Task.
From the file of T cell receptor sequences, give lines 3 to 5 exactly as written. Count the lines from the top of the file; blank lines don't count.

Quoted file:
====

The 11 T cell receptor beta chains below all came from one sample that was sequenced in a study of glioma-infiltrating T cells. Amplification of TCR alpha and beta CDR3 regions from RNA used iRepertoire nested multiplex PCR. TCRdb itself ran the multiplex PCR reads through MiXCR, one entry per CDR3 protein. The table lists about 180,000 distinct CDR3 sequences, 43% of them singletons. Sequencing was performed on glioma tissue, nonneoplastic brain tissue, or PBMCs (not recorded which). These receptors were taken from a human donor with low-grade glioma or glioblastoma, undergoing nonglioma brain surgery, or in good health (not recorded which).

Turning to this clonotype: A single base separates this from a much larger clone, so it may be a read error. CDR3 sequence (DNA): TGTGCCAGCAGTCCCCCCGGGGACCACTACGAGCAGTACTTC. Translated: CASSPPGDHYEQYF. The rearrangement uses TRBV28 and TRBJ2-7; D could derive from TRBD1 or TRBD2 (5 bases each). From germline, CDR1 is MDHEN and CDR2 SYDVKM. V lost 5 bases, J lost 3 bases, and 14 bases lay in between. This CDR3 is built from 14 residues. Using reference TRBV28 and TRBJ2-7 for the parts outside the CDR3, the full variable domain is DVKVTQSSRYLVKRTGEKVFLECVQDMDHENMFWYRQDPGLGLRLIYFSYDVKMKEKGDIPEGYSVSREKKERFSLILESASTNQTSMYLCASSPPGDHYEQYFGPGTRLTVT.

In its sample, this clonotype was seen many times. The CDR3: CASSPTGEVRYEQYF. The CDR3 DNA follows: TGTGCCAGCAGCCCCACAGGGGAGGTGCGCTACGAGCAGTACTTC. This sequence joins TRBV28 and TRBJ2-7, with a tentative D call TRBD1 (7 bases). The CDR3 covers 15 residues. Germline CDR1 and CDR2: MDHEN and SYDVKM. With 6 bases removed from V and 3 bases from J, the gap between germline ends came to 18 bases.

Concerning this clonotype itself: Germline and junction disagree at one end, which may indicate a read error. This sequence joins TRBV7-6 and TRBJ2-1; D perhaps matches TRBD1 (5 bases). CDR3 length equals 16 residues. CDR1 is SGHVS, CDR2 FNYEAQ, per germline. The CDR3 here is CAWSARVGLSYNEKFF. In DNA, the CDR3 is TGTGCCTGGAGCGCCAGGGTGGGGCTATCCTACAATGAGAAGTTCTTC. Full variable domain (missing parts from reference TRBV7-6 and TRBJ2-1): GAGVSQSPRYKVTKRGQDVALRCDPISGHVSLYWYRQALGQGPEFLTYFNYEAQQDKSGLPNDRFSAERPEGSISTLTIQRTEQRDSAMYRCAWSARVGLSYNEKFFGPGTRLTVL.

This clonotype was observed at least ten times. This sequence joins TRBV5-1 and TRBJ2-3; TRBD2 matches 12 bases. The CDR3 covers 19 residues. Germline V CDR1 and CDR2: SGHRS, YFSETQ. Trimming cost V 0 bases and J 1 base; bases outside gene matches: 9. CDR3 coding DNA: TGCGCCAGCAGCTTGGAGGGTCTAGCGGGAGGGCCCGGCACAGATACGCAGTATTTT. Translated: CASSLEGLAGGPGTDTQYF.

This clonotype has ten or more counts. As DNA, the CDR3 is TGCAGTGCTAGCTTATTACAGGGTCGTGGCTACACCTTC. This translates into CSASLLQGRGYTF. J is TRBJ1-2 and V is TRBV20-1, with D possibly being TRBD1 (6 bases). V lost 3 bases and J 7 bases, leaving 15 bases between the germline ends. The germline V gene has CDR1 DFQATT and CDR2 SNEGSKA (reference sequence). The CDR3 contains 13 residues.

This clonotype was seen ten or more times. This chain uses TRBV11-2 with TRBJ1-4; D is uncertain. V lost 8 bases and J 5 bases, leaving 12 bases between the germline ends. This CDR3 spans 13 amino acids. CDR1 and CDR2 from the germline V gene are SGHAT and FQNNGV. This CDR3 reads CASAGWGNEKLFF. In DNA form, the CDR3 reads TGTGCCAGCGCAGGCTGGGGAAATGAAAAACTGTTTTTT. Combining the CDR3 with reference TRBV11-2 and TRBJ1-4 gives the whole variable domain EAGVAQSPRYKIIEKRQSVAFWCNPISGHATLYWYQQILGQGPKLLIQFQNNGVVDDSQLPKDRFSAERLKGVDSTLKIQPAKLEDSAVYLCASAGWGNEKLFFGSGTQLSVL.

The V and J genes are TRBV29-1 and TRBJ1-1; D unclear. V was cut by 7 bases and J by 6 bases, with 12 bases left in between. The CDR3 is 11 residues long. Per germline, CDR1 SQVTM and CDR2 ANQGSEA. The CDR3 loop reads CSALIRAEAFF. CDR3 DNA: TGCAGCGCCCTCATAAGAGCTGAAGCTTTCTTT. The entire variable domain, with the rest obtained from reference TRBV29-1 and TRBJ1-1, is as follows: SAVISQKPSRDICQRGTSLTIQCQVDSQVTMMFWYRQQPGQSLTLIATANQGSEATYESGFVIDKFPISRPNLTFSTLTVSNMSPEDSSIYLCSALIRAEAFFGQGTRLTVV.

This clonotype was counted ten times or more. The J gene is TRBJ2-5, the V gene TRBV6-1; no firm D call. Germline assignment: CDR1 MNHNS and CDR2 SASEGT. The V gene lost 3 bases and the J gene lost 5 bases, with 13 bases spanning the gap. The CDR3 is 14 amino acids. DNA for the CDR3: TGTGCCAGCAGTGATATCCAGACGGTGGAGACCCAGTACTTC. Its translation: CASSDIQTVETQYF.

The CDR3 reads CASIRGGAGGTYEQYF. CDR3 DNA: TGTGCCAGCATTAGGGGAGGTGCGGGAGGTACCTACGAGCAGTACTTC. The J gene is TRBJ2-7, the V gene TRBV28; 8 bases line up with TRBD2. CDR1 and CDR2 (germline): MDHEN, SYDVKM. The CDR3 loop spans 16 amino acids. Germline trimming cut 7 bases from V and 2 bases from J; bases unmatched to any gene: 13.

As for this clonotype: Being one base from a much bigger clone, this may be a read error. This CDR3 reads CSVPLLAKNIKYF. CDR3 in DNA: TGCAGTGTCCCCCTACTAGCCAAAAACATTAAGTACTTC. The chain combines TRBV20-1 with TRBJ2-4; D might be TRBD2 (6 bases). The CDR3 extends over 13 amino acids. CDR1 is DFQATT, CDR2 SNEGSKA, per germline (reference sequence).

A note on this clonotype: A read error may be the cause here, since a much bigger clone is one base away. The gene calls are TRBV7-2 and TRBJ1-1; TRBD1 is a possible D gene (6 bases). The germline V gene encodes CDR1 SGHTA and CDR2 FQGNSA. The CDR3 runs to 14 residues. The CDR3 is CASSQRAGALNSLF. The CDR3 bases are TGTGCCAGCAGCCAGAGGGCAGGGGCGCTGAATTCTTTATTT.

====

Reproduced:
In its sample, this clonotype was seen many times. The CDR3: CASSPTGEVRYEQYF. The CDR3 DNA follows: TGTGCCAGCAGCCCCACAGGGGAGGTGCGCTACGAGCAGTACTTC. This sequence joins TRBV28 and TRBJ2-7, with a tentative D call TRBD1 (7 bases). The CDR3 covers 15 residues. Germline CDR1 and CDR2: MDHEN and SYDVKM. With 6 bases removed from V and 3 bases from J, the gap between germline ends came to 18 bases.

Concerning this clonotype itself: Germline and junction disagree at one end, which may indicate a read error. This sequence joins TRBV7-6 and TRBJ2-1; D perhaps matches TRBD1 (5 bases). CDR3 length equals 16 residues. CDR1 is SGHVS, CDR2 FNYEAQ, per germline. The CDR3 here is CAWSARVGLSYNEKFF. In DNA, the CDR3 is TGTGCCTGGAGCGCCAGGGTGGGGCTATCCTACAATGAGAAGTTCTTC. Full variable domain (missing parts from reference TRBV7-6 and TRBJ2-1): GAGVSQSPRYKVTKRGQDVALRCDPISGHVSLYWYRQALGQGPEFLTYFNYEAQQDKSGLPNDRFSAERPEGSISTLTIQRTEQRDSAMYRCAWSARVGLSYNEKFFGPGTRLTVL.

This clonotype was observed at least ten times. This sequence joins TRBV5-1 and TRBJ2-3; TRBD2 matches 12 bases. The CDR3 covers 19 residues. Germline V CDR1 and CDR2: SGHRS, YFSETQ. Trimming cost V 0 bases and J 1 base; bases outside gene matches: 9. CDR3 coding DNA: TGCGCCAGCAGCTTGGAGGGTCTAGCGGGAGGGCCCGGCACAGATACGCAGTATTTT. Translated: CASSLEGLAGGPGTDTQYF.